I have a form, which I want to draw on-top some shapes. To be exact, rectangles and lines.

This is the "Redraw" method. I call this method every 100ms from a different thread.

public void Redraw()
        g.FillRectangle(b, new Rectangle(13, 13, (int)drawMapX + 2, (int)drawMapY + 2)); /* Draw background */

            foreach (Location drawPoint in points)
                g.DrawLine(new Pen(y), new Point((int)Math.Round(masterpos.X), (int)Math.Round(masterpos.Y)), new Point((int)Math.Round(drawPoint.X), (int)Math.Round(drawPoint.Y)));
                g.FillRectangle(r, drawPoint.X, drawPoint.Y, 2, 2);

            g.FillRectangle(gr, masterpos.X, masterpos.Y, 2, 2); 

            g.DrawString(Math.Round(pos.X).ToString() + " " + Math.Round(pos.Y), drawFont, gr, masterpos.X + 2, masterpos.Y - 20, centered);
        catch { }

Where "g" is

  Graphics g = Application.OpenForms["Client"].CreateGraphics();

Nothing too interesting about it, draws some shapes in some given places, and some strings

My question: Is my thread safe and memory-leak proof?

void CreateDrawingThread() {new Thread(() => {
            Thread.CurrentThread.IsBackground = true;

                catch(Exception ex) { Console.WriteLine(ex.ToString()); return; }
            } while (true);


Because as you can see, I don't do anything like g.Flush every redraw, I was wondering if it stores old "draws" in memory, or if I'm doing something in a cpu costraining way.


1 Answer 1

new Pen(y)

This should be disposed.

Graphics g = Application.OpenForms["Client"].CreateGraphics();

I wonder why are you getting the Graphics object like this? To redraw something you should actually handle the Paint event or override the OnPaint method where you get a ready to use Graphics object from the system. And of course like @Cody Gray said, you need to dispose a graphics object acquired this way.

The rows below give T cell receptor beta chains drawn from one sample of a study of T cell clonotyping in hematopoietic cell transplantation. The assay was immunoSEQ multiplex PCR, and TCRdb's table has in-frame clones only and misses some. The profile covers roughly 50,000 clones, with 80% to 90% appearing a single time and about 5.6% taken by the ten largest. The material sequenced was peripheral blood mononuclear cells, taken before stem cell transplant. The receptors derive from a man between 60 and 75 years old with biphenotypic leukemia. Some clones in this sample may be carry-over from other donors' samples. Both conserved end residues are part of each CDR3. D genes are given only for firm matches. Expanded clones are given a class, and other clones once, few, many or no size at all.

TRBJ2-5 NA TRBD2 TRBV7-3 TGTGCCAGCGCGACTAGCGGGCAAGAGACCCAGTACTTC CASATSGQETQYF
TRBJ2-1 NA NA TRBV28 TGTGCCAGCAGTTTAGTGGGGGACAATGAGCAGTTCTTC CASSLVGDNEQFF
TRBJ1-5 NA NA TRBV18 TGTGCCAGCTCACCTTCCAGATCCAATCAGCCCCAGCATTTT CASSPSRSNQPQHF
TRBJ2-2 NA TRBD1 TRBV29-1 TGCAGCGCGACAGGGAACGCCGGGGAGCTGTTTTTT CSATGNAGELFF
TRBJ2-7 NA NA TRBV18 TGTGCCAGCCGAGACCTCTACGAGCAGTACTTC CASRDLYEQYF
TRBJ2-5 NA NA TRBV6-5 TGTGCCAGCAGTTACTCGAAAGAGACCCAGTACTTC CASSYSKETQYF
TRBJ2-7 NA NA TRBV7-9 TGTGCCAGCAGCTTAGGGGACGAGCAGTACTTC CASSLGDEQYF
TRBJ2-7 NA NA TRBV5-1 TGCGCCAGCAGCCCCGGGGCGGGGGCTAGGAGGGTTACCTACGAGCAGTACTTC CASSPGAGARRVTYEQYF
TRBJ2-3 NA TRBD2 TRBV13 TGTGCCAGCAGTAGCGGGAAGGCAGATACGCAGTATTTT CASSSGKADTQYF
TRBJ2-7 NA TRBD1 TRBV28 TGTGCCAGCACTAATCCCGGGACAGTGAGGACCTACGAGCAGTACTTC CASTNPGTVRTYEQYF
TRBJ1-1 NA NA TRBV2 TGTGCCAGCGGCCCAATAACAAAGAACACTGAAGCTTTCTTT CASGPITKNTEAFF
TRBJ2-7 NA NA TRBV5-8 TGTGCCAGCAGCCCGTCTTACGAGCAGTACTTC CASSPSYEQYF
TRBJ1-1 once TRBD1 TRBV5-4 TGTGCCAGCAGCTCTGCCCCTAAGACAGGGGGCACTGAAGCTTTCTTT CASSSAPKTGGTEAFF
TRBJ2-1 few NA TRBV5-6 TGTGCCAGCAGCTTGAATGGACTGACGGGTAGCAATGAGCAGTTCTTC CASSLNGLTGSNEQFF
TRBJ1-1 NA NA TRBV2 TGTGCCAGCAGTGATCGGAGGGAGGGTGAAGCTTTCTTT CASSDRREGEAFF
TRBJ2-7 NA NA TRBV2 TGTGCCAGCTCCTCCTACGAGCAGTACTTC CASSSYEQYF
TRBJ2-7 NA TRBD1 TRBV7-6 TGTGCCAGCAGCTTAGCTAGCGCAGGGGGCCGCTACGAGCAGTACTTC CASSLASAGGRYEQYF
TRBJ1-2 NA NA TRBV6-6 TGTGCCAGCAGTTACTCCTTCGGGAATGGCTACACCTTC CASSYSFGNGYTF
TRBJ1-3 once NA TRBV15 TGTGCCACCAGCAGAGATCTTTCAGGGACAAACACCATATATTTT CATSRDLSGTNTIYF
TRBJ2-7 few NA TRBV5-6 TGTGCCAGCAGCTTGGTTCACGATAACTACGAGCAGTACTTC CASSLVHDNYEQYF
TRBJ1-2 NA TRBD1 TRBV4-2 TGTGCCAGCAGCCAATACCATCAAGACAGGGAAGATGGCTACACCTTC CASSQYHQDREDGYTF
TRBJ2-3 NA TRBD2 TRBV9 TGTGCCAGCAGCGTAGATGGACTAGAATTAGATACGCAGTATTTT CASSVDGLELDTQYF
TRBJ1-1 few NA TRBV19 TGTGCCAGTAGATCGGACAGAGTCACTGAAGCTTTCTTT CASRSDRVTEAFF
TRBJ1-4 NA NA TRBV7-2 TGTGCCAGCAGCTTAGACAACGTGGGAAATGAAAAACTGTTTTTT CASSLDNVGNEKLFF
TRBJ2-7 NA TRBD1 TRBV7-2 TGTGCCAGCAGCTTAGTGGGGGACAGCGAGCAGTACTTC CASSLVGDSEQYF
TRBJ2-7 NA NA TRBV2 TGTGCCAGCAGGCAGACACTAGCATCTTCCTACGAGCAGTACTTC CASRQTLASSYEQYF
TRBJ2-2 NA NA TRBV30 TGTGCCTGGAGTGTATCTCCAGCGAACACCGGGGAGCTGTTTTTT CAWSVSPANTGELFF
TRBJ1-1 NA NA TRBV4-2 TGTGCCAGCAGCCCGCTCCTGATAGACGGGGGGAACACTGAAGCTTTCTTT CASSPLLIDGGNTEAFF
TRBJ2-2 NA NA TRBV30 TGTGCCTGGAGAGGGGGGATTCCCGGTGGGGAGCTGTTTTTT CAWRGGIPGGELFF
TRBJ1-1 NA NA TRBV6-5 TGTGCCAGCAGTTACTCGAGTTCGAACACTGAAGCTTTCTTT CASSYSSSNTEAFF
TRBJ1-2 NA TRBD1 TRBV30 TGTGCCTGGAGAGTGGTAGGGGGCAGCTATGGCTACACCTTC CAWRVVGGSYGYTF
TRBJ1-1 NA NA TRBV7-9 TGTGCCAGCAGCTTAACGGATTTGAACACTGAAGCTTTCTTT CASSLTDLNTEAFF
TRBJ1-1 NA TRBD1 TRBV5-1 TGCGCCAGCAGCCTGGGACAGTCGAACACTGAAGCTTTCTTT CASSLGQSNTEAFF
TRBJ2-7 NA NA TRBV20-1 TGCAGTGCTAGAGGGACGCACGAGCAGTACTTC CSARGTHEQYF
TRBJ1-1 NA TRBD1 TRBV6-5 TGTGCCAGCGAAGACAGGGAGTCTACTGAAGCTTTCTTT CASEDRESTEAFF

Those try/catch blocks are suspicious too. There is nothing that could throw an exception. If this runs every 100ms there is no room for exception handling. This would be very bad for the performance.

  • 2
    \$\begingroup\$ Nailed it. Wrap Graphics objects in using statements, never call CreateGraphics, and stop doing Pokemon exception-handling (you don't need to catch 'em all). \$\endgroup\$ Jan 6, 2017 at 17:19
  • \$\begingroup\$ The cost of simply entering a try/catch block is negligible. The cost of THROWING an exception isn't, as you said probably an exception wont occur there, like ever, so it doesn't really hurts the performance all that much, tho it's a code smell nevertheless. \$\endgroup\$
    – Denis
    Jan 7, 2017 at 2:01
  • 1
    \$\begingroup\$ It is not about performance, @denis. It's about correctness. The code as shown is catching the exception and swallowing it silently. That prevents exceptions from being useful and undermines your ability to catch bugs. The only exceptions you should catch are those that you are specifically going to handle (which also means that you should catch a derived type, rather than Exception). Additionally, although lots of people use catch blocks to log exceptions, this is still a poor solution. It would be better just to add this logging to an unhandled exception handler (or use a logging FW). \$\endgroup\$ Jan 7, 2017 at 13:47
  • \$\begingroup\$ @CodyGray As I said it's a code smell nevertheless.. All I'm saying is that it wont hurt the performance all that much. \$\endgroup\$
    – Denis
    Jan 7, 2017 at 13:53
  • \$\begingroup\$ @CodyGray I think the OP is handling or rather swallowing some invalid coordinates there instead of fixing the bug. \$\endgroup\$
    – t3chb0t
    Jan 7, 2017 at 13:55

Your Answer

By clicking “Post Your Answer”, you agree to our terms of service and acknowledge you have read our privacy policy.

Not the answer you're looking for? Browse other questions tagged or ask your own question.